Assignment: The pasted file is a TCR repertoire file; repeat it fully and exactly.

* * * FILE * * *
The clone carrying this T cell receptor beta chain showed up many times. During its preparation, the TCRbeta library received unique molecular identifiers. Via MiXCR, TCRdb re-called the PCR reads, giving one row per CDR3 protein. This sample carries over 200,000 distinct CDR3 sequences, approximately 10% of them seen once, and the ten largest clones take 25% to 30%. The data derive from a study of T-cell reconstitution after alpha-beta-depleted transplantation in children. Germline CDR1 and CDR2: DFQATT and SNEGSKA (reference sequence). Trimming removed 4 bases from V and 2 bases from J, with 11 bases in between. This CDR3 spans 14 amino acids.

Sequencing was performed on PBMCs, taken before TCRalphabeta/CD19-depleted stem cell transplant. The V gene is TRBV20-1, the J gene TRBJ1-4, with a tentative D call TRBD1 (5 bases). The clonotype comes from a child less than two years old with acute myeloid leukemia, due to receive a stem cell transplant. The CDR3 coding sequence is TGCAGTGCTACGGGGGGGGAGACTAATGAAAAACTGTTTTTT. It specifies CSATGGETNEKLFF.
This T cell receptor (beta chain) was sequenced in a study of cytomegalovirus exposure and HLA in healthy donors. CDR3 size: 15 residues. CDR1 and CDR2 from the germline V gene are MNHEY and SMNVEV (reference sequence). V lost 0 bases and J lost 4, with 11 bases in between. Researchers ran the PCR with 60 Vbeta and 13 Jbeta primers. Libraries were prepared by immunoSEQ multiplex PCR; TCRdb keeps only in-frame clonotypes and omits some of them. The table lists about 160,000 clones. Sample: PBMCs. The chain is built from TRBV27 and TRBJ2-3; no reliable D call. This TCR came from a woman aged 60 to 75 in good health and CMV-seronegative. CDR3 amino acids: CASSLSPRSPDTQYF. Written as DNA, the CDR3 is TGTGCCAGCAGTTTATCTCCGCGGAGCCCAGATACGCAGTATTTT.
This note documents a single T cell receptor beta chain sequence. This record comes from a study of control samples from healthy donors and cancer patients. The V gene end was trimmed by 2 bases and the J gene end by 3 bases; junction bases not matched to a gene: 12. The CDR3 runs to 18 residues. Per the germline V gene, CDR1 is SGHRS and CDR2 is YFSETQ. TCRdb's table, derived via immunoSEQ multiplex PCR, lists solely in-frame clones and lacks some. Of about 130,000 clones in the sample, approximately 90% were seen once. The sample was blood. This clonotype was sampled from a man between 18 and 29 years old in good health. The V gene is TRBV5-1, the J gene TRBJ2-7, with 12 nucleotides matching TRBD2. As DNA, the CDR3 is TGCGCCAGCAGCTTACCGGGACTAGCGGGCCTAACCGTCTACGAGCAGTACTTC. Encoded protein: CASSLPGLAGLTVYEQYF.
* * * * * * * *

The clone carrying this T cell receptor beta chain showed up many times. During its preparation, the TCRbeta library received unique molecular identifiers. Via MiXCR, TCRdb re-called the PCR reads, giving one row per CDR3 protein. This sample carries over 200,000 distinct CDR3 sequences, approximately 10% of them seen once, and the ten largest clones take 25% to 30%. The data derive from a study of T-cell reconstitution after alpha-beta-depleted transplantation in children. Germline CDR1 and CDR2: DFQATT and SNEGSKA (reference sequence). Trimming removed 4 bases from V and 2 bases from J, with 11 bases in between. This CDR3 spans 14 amino acids.

Sequencing was performed on PBMCs, taken before TCRalphabeta/CD19-depleted stem cell transplant. The V gene is TRBV20-1, the J gene TRBJ1-4, with a tentative D call TRBD1 (5 bases). The clonotype comes from a child less than two years old with acute myeloid leukemia, due to receive a stem cell transplant. The CDR3 coding sequence is TGCAGTGCTACGGGGGGGGAGACTAATGAAAAACTGTTTTTT. It specifies CSATGGETNEKLFF.
This T cell receptor (beta chain) was sequenced in a study of cytomegalovirus exposure and HLA in healthy donors. CDR3 size: 15 residues. CDR1 and CDR2 from the germline V gene are MNHEY and SMNVEV (reference sequence). V lost 0 bases and J lost 4, with 11 bases in between. Researchers ran the PCR with 60 Vbeta and 13 Jbeta primers. Libraries were prepared by immunoSEQ multiplex PCR; TCRdb keeps only in-frame clonotypes and omits some of them. The table lists about 160,000 clones. Sample: PBMCs. The chain is built from TRBV27 and TRBJ2-3; no reliable D call. This TCR came from a woman aged 60 to 75 in good health and CMV-seronegative. CDR3 amino acids: CASSLSPRSPDTQYF. Written as DNA, the CDR3 is TGTGCCAGCAGTTTATCTCCGCGGAGCCCAGATACGCAGTATTTT.
This note documents a single T cell receptor beta chain sequence. This record comes from a study of control samples from healthy donors and cancer patients. The V gene end was trimmed by 2 bases and the J gene end by 3 bases; junction bases not matched to a gene: 12. The CDR3 runs to 18 residues. Per the germline V gene, CDR1 is SGHRS and CDR2 is YFSETQ. TCRdb's table, derived via immunoSEQ multiplex PCR, lists solely in-frame clones and lacks some. Of about 130,000 clones in the sample, approximately 90% were seen once. The sample was blood. This clonotype was sampled from a man between 18 and 29 years old in good health. The V gene is TRBV5-1, the J gene TRBJ2-7, with 12 nucleotides matching TRBD2. As DNA, the CDR3 is TGCGCCAGCAGCTTACCGGGACTAGCGGGCCTAACCGTCTACGAGCAGTACTTC. Encoded protein: CASSLPGLAGLTVYEQYF.